Is science the surest way of arriving at truth? Can we validate its worth beyond anyone’s doubt? Surely, the limits of knowledge have been discussed ad nauseum by the ancients. Aristotle did not approve of Platonic metaphysics, but ask any string theorist what she thinks about the laws of nature and she will tell you maths. Where is maths? Where does it reside, before expressing itself in the motion of bodies or the flow of fluids? Where does music go when the instruments stop their play? Historians of science tell us that once upon the Middle Ages science and magic were twin sisters, Siamese twins living together side by side and forcefully separating not before the time of Descartes. His definition of res extensa was followed by logical positivism a few centuries later; but no one would have given a toss if it wasn’t for the Industrial Revolution. I stand firmly behind this argument: if it wasn’t for the engineering miracles that were produced as a result of scientific discovery, science would have been little more than a pastime for gentlemen and gentle ladies of plenty means and time to spare. Everyone had to bow to the miracles of science because the damn thing worked – and it did so better than prayer. Planes fly after all, not by well-wishing (although I often see many fellow passengers pray during take off) but by engines roaring and good wing design. But do we really know why they fly? I would argue that we do not, not really. We do have a good set of equations available, and a sound theory of aerodynamics that we teach to college students, but this corpus of descriptions sits uncomfortably on top of vast, unwavering void of stark ignorance. At the end of the scientists’ day what remains in the Petri dish, or the computer printout, or the spectrum of a far away galaxy, are unanswered questions followed by more unanswered questions. Some call this a virtue. And why not: there is certainly something alluding to heroism in a person willing to face mysteries whilst remaining agnostic. Heroics apart, however, the bottom line is that working the miracles of science was, and still remains, the biggest mystery of all. The body of knowledge is riddled with holes, curious singularities where our notions precariously stand. I would like to give three ready examples of such “singularities”. First, the Big Bang; and of course all that follows it, which is the whole of physics. Our descriptions of the universe, mathematical as they are, should not be confused with knowledge. Secondly: Life, the origin of. How did it come about? Thirdly: the mind. If you have doubts about those three examples, let me put them in another way. The litmus test of true knowledge is the power of reproduction. If I know something – truly know it, not suppose it – then I can reproduce it, nominally or otherwise. If we knew, or came to know, the nature of the Universe, of Life and of the Mind, we could easily reproduce all three of them. We do not (not “yet” some will say, but I dispute that). What we do (re)produce are similes; or simulations of. Scientists are ignorant miracle-workers performing in the circus of history while the rest of world watches in amazement. How long more will the show last? A good answer would be “when the miracles run out”. And then what? What will follow science? A retro-religious era perhaps?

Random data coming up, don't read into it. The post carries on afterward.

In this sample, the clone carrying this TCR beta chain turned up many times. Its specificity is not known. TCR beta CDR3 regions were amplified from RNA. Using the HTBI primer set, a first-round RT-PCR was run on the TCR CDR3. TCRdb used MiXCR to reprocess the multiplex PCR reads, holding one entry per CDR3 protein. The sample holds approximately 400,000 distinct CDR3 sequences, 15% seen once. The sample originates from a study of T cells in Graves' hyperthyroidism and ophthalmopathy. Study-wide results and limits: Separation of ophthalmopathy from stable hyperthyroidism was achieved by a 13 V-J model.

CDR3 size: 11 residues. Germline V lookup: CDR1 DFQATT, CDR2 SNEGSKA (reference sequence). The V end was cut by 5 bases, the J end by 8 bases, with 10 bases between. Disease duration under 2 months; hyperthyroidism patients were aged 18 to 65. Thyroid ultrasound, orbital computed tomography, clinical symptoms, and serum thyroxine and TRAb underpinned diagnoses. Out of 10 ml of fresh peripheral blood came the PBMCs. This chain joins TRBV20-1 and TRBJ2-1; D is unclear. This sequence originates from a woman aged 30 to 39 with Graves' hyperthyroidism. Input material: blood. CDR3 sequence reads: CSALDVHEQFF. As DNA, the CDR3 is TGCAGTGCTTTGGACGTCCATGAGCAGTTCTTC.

The reemergence of ancient notions in the modern field of bioinformatics